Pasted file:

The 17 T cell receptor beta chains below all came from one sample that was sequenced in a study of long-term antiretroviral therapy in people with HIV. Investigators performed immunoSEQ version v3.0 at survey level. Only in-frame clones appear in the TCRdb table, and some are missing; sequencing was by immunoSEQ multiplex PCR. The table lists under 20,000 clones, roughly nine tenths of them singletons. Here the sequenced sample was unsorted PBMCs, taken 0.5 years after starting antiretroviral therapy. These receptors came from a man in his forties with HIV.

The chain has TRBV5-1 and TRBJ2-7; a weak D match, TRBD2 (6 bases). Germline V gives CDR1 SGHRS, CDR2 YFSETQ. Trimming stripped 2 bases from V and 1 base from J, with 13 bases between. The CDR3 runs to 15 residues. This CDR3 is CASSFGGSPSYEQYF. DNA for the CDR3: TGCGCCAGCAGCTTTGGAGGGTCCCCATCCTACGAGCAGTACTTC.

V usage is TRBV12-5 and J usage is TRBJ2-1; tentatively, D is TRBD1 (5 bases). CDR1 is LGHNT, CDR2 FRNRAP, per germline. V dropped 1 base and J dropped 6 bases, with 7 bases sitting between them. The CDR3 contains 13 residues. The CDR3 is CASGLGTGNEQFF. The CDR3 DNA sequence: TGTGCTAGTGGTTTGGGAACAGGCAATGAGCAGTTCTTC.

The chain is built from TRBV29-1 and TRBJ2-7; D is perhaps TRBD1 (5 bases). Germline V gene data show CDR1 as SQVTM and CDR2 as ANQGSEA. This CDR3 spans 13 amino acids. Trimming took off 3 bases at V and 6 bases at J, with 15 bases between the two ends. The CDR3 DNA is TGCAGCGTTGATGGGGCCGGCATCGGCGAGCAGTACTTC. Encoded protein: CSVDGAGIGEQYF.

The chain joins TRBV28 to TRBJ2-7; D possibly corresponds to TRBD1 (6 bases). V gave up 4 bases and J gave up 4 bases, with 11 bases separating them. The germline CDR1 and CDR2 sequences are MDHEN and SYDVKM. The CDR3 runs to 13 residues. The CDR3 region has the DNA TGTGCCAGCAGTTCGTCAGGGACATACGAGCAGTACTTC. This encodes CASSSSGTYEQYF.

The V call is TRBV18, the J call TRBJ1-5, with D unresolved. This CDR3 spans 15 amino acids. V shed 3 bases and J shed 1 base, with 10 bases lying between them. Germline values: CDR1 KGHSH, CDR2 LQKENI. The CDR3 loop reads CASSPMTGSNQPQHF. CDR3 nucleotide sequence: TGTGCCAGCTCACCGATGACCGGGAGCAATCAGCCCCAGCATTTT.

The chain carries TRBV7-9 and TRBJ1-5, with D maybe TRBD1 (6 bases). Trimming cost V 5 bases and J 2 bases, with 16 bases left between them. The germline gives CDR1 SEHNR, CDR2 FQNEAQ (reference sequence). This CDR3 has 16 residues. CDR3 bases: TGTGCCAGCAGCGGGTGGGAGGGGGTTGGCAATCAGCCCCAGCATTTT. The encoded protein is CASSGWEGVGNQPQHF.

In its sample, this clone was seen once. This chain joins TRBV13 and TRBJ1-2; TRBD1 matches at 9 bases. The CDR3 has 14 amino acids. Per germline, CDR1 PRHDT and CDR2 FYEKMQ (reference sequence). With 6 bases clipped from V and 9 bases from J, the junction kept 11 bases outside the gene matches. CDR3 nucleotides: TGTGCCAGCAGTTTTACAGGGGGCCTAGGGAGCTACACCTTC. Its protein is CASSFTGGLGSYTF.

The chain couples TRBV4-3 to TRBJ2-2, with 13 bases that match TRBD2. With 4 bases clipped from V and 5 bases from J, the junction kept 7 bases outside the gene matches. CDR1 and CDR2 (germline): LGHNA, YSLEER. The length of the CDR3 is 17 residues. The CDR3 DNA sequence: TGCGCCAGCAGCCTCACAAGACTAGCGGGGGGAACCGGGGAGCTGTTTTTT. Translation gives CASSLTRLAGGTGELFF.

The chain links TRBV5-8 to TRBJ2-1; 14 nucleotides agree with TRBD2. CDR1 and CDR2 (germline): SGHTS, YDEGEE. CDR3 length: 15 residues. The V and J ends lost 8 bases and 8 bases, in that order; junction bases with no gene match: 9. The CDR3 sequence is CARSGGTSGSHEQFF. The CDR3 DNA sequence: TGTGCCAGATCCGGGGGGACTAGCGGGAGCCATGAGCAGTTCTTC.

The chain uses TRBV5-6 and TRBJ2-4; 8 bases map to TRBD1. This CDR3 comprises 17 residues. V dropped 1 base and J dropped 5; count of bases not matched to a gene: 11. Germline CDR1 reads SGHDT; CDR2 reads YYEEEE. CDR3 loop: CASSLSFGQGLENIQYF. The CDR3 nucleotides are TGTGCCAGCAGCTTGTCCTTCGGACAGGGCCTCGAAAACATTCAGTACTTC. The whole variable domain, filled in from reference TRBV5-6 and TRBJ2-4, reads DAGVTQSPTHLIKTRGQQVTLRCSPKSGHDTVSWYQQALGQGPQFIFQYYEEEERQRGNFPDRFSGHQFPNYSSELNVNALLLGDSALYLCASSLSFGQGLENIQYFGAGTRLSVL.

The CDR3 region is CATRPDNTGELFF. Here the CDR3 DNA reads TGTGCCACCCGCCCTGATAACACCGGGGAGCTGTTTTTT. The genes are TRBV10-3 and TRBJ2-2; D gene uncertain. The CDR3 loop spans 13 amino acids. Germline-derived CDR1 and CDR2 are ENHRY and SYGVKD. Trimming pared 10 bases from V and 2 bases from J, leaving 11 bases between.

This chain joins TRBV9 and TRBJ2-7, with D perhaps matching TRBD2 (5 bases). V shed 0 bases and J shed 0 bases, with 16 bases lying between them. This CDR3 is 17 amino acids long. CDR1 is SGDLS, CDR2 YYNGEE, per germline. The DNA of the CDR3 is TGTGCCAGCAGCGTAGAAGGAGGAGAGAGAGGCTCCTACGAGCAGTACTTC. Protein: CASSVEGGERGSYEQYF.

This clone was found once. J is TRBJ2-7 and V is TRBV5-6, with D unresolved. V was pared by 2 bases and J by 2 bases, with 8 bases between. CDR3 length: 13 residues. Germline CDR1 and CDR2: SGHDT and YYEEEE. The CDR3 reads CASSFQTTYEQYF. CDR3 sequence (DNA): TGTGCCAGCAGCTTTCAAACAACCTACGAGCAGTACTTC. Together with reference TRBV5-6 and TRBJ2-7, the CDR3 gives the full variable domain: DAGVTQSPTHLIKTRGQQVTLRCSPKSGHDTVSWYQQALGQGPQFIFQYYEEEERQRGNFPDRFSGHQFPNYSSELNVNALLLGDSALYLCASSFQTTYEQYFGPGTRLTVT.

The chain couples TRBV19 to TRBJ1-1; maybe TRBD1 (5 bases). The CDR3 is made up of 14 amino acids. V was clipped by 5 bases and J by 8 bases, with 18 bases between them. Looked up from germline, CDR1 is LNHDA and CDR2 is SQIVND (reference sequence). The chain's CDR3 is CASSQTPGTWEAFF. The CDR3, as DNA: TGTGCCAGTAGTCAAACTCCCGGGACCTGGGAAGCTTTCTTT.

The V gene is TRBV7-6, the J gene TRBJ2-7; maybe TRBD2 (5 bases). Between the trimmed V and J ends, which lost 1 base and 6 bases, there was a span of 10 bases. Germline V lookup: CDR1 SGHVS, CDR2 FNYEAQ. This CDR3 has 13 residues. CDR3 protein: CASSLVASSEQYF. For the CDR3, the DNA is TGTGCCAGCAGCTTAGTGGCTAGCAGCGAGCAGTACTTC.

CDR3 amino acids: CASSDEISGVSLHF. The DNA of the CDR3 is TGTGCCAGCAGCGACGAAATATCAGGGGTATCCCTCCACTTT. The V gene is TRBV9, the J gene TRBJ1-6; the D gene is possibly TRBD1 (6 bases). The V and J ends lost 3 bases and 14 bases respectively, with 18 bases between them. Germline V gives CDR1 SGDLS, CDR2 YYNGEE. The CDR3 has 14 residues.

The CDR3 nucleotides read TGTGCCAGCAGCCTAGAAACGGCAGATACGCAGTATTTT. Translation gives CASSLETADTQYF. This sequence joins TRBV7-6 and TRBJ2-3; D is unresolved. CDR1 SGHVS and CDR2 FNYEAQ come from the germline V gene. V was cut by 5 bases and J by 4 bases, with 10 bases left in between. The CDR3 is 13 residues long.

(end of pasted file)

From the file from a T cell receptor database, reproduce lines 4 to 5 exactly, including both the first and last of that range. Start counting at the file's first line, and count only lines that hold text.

The chain is built from TRBV29-1 and TRBJ2-7; D is perhaps TRBD1 (5 bases). Germline V gene data show CDR1 as SQVTM and CDR2 as ANQGSEA. This CDR3 spans 13 amino acids. Trimming took off 3 bases at V and 6 bases at J, with 15 bases between the two ends. The CDR3 DNA is TGCAGCGTTGATGGGGCCGGCATCGGCGAGCAGTACTTC. Encoded protein: CSVDGAGIGEQYF.

The chain joins TRBV28 to TRBJ2-7; D possibly corresponds to TRBD1 (6 bases). V gave up 4 bases and J gave up 4 bases, with 11 bases separating them. The germline CDR1 and CDR2 sequences are MDHEN and SYDVKM. The CDR3 runs to 13 residues. The CDR3 region has the DNA TGTGCCAGCAGTTCGTCAGGGACATACGAGCAGTACTTC. This encodes CASSSSGTYEQYF.